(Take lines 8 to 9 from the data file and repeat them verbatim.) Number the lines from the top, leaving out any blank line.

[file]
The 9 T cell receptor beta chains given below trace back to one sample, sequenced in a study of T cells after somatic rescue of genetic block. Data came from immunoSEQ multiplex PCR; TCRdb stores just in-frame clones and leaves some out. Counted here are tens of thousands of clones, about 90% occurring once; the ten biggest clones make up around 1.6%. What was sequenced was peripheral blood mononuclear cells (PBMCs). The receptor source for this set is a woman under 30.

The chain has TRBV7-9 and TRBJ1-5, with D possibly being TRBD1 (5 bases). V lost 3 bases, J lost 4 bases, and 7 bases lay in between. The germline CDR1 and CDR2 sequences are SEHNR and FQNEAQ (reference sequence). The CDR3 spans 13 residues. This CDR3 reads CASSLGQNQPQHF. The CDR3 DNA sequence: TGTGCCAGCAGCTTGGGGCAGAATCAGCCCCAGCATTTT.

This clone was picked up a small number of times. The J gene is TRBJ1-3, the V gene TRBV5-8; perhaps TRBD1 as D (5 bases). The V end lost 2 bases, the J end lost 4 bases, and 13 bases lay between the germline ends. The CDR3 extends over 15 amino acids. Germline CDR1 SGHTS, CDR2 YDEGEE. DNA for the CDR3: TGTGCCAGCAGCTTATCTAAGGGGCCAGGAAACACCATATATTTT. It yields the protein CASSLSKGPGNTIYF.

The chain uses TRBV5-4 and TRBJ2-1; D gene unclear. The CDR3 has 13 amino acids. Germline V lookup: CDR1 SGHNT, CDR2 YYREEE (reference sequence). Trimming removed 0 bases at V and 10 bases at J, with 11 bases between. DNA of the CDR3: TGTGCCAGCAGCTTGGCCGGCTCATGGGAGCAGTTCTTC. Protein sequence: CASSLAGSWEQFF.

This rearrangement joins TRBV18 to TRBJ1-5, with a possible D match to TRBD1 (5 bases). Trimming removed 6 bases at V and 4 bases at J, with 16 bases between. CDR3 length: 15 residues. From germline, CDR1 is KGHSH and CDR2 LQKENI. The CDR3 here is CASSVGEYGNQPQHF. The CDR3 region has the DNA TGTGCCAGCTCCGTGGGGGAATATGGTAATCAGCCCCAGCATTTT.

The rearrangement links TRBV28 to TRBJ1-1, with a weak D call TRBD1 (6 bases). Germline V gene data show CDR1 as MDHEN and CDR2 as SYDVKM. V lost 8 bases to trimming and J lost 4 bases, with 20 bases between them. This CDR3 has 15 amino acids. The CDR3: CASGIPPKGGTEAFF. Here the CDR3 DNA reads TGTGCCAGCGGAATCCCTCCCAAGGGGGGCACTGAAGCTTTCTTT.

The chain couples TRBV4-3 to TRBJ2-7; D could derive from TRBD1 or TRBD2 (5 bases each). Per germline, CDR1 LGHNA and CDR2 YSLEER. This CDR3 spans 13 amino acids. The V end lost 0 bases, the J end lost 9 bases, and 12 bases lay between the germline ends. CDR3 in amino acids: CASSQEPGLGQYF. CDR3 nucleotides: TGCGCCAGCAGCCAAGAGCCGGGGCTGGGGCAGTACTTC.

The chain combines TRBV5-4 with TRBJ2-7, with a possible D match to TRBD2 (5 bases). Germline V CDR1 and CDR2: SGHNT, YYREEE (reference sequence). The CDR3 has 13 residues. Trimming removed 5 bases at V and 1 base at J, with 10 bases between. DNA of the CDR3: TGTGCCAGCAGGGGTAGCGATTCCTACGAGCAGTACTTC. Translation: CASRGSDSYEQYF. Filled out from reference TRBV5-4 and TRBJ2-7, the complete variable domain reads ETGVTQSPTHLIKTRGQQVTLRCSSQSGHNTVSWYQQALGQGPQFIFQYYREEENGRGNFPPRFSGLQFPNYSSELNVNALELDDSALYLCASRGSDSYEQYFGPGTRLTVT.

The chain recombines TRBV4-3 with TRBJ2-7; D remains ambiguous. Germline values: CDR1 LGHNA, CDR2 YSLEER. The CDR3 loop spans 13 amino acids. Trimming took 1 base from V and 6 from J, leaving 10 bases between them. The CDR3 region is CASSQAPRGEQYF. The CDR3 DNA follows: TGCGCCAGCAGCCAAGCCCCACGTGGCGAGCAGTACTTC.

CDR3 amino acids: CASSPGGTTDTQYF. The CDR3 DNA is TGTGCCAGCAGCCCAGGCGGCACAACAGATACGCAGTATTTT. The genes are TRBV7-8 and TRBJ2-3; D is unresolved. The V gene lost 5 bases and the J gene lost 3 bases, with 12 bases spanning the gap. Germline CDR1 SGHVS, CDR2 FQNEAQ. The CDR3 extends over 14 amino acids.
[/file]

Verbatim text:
The chain combines TRBV5-4 with TRBJ2-7, with a possible D match to TRBD2 (5 bases). Germline V CDR1 and CDR2: SGHNT, YYREEE (reference sequence). The CDR3 has 13 residues. Trimming removed 5 bases at V and 1 base at J, with 10 bases between. DNA of the CDR3: TGTGCCAGCAGGGGTAGCGATTCCTACGAGCAGTACTTC. Translation: CASRGSDSYEQYF. Filled out from reference TRBV5-4 and TRBJ2-7, the complete variable domain reads ETGVTQSPTHLIKTRGQQVTLRCSSQSGHNTVSWYQQALGQGPQFIFQYYREEENGRGNFPPRFSGLQFPNYSSELNVNALELDDSALYLCASRGSDSYEQYFGPGTRLTVT.

The chain recombines TRBV4-3 with TRBJ2-7; D remains ambiguous. Germline values: CDR1 LGHNA, CDR2 YSLEER. The CDR3 loop spans 13 amino acids. Trimming took 1 base from V and 6 from J, leaving 10 bases between them. The CDR3 region is CASSQAPRGEQYF. The CDR3 DNA follows: TGCGCCAGCAGCCAAGCCCCACGTGGCGAGCAGTACTTC.